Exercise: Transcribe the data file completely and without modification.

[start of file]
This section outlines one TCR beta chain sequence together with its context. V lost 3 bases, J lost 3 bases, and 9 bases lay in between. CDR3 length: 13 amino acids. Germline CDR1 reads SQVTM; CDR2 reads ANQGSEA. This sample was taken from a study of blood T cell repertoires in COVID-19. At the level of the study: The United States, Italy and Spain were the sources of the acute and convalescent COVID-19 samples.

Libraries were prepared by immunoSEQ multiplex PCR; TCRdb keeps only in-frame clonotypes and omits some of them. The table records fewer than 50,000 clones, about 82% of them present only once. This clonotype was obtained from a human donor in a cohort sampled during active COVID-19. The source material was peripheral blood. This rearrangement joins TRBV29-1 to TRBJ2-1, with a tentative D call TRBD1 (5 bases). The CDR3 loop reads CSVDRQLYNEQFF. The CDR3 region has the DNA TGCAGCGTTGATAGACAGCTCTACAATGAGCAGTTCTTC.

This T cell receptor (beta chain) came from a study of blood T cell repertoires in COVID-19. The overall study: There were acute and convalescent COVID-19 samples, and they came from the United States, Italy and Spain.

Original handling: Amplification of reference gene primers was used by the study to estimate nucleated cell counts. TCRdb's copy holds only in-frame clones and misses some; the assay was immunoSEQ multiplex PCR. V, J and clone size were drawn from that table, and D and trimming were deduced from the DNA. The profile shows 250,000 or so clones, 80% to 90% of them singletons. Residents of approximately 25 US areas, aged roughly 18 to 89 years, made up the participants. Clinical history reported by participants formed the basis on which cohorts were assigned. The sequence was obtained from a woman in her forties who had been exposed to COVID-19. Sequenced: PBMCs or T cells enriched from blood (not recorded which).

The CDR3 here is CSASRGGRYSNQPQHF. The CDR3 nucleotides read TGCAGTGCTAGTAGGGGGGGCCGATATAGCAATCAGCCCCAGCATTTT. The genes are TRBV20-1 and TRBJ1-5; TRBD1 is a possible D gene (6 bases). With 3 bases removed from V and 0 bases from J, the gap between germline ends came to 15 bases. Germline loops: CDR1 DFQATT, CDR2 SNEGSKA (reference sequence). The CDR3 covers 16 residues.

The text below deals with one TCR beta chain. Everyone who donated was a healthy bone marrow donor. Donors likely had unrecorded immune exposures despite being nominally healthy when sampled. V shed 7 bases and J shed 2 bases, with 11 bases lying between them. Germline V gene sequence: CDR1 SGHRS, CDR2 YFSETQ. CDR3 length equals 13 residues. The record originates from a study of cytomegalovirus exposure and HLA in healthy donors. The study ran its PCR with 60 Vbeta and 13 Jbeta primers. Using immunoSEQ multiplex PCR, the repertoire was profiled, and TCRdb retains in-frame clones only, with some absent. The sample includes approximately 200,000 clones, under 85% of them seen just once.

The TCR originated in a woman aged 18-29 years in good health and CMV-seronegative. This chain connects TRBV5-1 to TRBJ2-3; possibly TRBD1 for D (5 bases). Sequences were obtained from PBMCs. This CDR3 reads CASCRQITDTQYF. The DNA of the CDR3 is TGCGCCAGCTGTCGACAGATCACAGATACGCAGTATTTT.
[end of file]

This section outlines one TCR beta chain sequence together with its context. V lost 3 bases, J lost 3 bases, and 9 bases lay in between. CDR3 length: 13 amino acids. Germline CDR1 reads SQVTM; CDR2 reads ANQGSEA. This sample was taken from a study of blood T cell repertoires in COVID-19. At the level of the study: The United States, Italy and Spain were the sources of the acute and convalescent COVID-19 samples.

Libraries were prepared by immunoSEQ multiplex PCR; TCRdb keeps only in-frame clonotypes and omits some of them. The table records fewer than 50,000 clones, about 82% of them present only once. This clonotype was obtained from a human donor in a cohort sampled during active COVID-19. The source material was peripheral blood. This rearrangement joins TRBV29-1 to TRBJ2-1, with a tentative D call TRBD1 (5 bases). The CDR3 loop reads CSVDRQLYNEQFF. The CDR3 region has the DNA TGCAGCGTTGATAGACAGCTCTACAATGAGCAGTTCTTC.

This T cell receptor (beta chain) came from a study of blood T cell repertoires in COVID-19. The overall study: There were acute and convalescent COVID-19 samples, and they came from the United States, Italy and Spain.

Original handling: Amplification of reference gene primers was used by the study to estimate nucleated cell counts. TCRdb's copy holds only in-frame clones and misses some; the assay was immunoSEQ multiplex PCR. V, J and clone size were drawn from that table, and D and trimming were deduced from the DNA. The profile shows 250,000 or so clones, 80% to 90% of them singletons. Residents of approximately 25 US areas, aged roughly 18 to 89 years, made up the participants. Clinical history reported by participants formed the basis on which cohorts were assigned. The sequence was obtained from a woman in her forties who had been exposed to COVID-19. Sequenced: PBMCs or T cells enriched from blood (not recorded which).

The CDR3 here is CSASRGGRYSNQPQHF. The CDR3 nucleotides read TGCAGTGCTAGTAGGGGGGGCCGATATAGCAATCAGCCCCAGCATTTT. The genes are TRBV20-1 and TRBJ1-5; TRBD1 is a possible D gene (6 bases). With 3 bases removed from V and 0 bases from J, the gap between germline ends came to 15 bases. Germline loops: CDR1 DFQATT, CDR2 SNEGSKA (reference sequence). The CDR3 covers 16 residues.

The text below deals with one TCR beta chain. Everyone who donated was a healthy bone marrow donor. Donors likely had unrecorded immune exposures despite being nominally healthy when sampled. V shed 7 bases and J shed 2 bases, with 11 bases lying between them. Germline V gene sequence: CDR1 SGHRS, CDR2 YFSETQ. CDR3 length equals 13 residues. The record originates from a study of cytomegalovirus exposure and HLA in healthy donors. The study ran its PCR with 60 Vbeta and 13 Jbeta primers. Using immunoSEQ multiplex PCR, the repertoire was profiled, and TCRdb retains in-frame clones only, with some absent. The sample includes approximately 200,000 clones, under 85% of them seen just once.

The TCR originated in a woman aged 18-29 years in good health and CMV-seronegative. This chain connects TRBV5-1 to TRBJ2-3; possibly TRBD1 for D (5 bases). Sequences were obtained from PBMCs. This CDR3 reads CASCRQITDTQYF. The DNA of the CDR3 is TGCGCCAGCTGTCGACAGATCACAGATACGCAGTATTTT.